Fencing: Although most cats can jump most fences, there are some methods that might help keep them out. A tight string or a row of spikes along the top of your fence (commercially available to keep birds from perching, or try purchasing carpet tacking strips) may keep them from walking along the top. Chicken wire bent to face away from your fence can keep them from getting over the top, and strips along the bottom of the fence, or between any gaps, may keep them from getting under or between.
Mulch: Loose, bare soil just calls "Potty time!" to cats, so keep it covered. I used dry leaves this fall, which our neighbour's cat simply dug up. However, something harder to walk on, such as pinecones or rosebush or raspberry stems, might make a cat think twice about invading. Laying down chicken wire is also sometimes recommended as a surface they don't like to walk on, and as an added bonus, they will keep the squirrels away from your bulbs.
Repellents: Several herbs emit distinct odours that cats are said to dislike, including sage, rue, lavender and pennyroyal. Coleus canina, a variety of the common ornamental annual coleus, is also supposed to repel cats, dogs and foxes by its smell. Citrus peelings and coffee grounds scattered around the garden are also sometimes recommended to repel cats. There are also several commercial repellents available at garden centres, often using sometime of predator urine to scare cats away.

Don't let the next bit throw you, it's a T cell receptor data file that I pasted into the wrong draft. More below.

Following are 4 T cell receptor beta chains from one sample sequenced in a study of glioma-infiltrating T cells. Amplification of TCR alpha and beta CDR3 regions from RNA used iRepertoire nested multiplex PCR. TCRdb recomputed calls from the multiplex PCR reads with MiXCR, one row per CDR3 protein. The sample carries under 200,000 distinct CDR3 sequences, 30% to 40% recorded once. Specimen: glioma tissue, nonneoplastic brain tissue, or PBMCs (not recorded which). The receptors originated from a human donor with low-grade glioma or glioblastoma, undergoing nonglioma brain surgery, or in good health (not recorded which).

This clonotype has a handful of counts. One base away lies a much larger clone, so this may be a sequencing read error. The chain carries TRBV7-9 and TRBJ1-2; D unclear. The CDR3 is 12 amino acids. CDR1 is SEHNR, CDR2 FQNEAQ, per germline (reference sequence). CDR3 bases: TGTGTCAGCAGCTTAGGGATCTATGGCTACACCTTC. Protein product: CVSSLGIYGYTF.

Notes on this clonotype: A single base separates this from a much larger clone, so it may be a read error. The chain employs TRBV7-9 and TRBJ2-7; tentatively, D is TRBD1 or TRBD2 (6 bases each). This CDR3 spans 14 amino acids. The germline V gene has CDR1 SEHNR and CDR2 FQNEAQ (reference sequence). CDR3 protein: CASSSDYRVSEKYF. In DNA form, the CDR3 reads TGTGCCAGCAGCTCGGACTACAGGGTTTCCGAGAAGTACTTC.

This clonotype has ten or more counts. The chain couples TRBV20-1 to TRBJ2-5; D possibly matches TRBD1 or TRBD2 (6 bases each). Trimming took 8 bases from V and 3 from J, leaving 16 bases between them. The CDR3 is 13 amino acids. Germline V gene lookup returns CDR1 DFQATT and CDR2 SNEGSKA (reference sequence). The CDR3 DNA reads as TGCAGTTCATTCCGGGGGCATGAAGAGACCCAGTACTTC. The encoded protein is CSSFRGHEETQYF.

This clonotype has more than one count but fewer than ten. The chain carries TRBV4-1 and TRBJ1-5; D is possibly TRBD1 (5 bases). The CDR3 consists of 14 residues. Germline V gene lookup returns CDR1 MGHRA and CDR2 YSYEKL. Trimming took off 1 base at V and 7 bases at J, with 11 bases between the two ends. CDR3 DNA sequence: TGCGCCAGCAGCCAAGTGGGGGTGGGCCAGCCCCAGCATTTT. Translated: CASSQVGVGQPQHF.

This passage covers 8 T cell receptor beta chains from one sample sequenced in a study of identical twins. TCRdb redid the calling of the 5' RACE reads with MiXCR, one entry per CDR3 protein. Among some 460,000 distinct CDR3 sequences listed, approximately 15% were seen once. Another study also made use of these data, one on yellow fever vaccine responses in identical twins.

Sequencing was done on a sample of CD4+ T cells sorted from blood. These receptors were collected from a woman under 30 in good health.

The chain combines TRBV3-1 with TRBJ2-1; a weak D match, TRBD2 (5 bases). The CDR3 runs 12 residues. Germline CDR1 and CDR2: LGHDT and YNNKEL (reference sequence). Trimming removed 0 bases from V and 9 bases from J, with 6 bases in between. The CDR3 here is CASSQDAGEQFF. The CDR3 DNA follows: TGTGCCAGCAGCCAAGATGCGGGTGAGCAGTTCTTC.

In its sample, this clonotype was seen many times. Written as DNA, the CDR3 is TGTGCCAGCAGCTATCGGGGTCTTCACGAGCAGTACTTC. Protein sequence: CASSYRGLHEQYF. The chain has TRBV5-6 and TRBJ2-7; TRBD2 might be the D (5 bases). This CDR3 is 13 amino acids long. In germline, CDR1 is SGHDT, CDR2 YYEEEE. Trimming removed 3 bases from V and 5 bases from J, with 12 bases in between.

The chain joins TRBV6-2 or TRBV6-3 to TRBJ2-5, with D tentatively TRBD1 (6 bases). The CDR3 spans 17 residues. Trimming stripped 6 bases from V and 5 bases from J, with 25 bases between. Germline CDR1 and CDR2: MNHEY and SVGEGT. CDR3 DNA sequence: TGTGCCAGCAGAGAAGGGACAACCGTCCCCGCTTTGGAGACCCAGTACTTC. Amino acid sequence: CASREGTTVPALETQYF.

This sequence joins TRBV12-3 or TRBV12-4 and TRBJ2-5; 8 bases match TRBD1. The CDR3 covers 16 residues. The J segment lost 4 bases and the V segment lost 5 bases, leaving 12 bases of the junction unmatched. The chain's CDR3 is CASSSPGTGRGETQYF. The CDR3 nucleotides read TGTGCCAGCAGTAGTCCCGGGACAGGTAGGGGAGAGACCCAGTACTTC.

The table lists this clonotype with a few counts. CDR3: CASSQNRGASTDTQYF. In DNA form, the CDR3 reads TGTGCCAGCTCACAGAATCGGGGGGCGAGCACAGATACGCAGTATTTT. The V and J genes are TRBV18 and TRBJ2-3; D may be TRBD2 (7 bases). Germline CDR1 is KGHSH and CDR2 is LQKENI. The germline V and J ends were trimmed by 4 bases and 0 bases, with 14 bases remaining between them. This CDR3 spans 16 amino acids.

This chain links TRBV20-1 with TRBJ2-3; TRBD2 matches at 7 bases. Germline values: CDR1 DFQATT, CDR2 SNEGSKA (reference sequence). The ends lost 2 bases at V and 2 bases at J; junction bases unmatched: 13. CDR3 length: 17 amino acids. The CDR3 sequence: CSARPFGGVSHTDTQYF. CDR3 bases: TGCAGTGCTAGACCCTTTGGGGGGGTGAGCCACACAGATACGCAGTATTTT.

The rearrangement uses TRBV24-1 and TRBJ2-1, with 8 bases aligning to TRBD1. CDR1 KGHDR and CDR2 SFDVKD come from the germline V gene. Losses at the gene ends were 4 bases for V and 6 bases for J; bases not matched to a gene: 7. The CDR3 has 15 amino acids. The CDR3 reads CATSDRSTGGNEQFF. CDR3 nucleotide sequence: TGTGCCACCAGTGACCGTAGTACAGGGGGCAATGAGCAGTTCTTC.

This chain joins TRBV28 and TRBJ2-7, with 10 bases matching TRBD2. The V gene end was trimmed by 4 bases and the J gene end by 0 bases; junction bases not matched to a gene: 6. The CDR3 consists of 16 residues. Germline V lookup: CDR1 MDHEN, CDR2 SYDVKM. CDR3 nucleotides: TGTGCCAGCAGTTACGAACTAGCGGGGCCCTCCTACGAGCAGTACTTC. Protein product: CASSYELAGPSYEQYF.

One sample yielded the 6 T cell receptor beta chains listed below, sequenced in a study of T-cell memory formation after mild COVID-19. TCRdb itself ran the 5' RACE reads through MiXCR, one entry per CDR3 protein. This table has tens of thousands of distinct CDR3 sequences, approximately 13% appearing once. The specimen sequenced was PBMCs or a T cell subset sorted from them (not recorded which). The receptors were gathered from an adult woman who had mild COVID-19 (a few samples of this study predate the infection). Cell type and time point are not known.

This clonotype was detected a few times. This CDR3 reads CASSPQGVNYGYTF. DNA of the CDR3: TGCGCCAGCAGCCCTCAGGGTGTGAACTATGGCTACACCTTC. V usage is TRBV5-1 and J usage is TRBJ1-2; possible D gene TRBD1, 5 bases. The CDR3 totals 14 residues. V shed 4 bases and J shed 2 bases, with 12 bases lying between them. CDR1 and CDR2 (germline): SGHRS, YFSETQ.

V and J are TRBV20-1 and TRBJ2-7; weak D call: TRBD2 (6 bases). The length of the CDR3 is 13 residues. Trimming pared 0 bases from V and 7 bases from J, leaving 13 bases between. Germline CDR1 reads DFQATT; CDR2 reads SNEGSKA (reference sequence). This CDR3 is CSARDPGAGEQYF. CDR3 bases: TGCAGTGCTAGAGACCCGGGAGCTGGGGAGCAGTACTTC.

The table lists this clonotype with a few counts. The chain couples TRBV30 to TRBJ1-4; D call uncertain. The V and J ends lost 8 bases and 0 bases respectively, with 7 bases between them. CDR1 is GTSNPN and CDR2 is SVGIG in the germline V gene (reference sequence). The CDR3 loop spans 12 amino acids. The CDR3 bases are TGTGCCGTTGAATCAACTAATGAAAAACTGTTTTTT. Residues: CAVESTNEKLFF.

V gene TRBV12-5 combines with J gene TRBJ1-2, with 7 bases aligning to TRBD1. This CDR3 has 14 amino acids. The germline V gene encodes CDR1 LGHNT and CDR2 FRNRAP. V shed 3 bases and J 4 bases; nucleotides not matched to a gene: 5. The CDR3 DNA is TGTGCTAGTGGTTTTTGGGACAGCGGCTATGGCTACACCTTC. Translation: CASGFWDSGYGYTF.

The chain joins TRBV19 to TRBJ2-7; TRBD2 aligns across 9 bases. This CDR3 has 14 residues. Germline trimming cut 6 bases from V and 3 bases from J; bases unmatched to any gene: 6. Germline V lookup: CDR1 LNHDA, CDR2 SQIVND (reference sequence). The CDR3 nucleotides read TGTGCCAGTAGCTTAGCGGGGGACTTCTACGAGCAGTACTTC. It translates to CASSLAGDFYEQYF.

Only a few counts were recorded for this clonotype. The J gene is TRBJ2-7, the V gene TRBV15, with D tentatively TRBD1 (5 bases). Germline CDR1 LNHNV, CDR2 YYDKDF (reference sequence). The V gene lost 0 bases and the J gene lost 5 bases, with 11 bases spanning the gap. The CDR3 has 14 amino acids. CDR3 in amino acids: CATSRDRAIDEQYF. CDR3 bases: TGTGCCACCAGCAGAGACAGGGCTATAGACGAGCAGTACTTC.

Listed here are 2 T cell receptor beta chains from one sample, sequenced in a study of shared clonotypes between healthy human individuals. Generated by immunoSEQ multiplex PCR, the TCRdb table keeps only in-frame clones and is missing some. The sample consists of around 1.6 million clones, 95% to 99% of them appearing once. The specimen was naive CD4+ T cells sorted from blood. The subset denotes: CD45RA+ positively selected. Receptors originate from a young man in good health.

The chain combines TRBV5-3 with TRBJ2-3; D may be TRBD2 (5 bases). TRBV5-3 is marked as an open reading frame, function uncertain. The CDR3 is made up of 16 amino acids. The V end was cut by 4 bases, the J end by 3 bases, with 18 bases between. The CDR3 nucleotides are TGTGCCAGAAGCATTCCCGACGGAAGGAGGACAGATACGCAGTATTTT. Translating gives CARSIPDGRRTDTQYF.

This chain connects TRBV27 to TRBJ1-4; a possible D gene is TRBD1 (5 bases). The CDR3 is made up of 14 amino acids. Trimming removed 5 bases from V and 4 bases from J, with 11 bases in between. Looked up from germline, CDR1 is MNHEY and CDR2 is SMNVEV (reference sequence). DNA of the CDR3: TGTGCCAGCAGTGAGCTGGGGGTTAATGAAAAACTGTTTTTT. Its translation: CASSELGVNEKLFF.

Attractants: Planting catnip in a remote part of your yard might keep cats from digging around your more choice plants, but why attract them to your yard in the first place? Less ethical, but more effective, might be to make a gift of a catnip plant to a neighbour.
Motion: Strips of tin foil or old CDs that flutter in the wind and reflect light might scare away some cats, but likely won't be effective once they get used to them. Some people even claim that a clear bottle half full of water will scare cats because of the way the light refracts through them.
Noise: My kids like to bang on the window whenever a cat comes in our yard. This doesn't always work, but they usually run away if we open the door and threaten them. Motion-activated singing frogs can also be effective in your absence. Some products emit high-pitched noises that are supposed to repel animals, but these haven't been proven to be very effective.
Water: A very effective deterrent (which I haven't personally tried) is a water pistol, and one dose might be enough to keep the cat away for good. My brother informs me, however, that your cat-owning neighbour might not be impressed when they catch your three-year-old son chasing their pet with a water gun. Motion-activated sprinklers are easier, and are also effective against larger animals, such as deer and teenagers. Just make sure to turn them off before you go into your own yard.
Unfortunately, most of these methods have pretty low success rates, but keep trying until you find the one that works!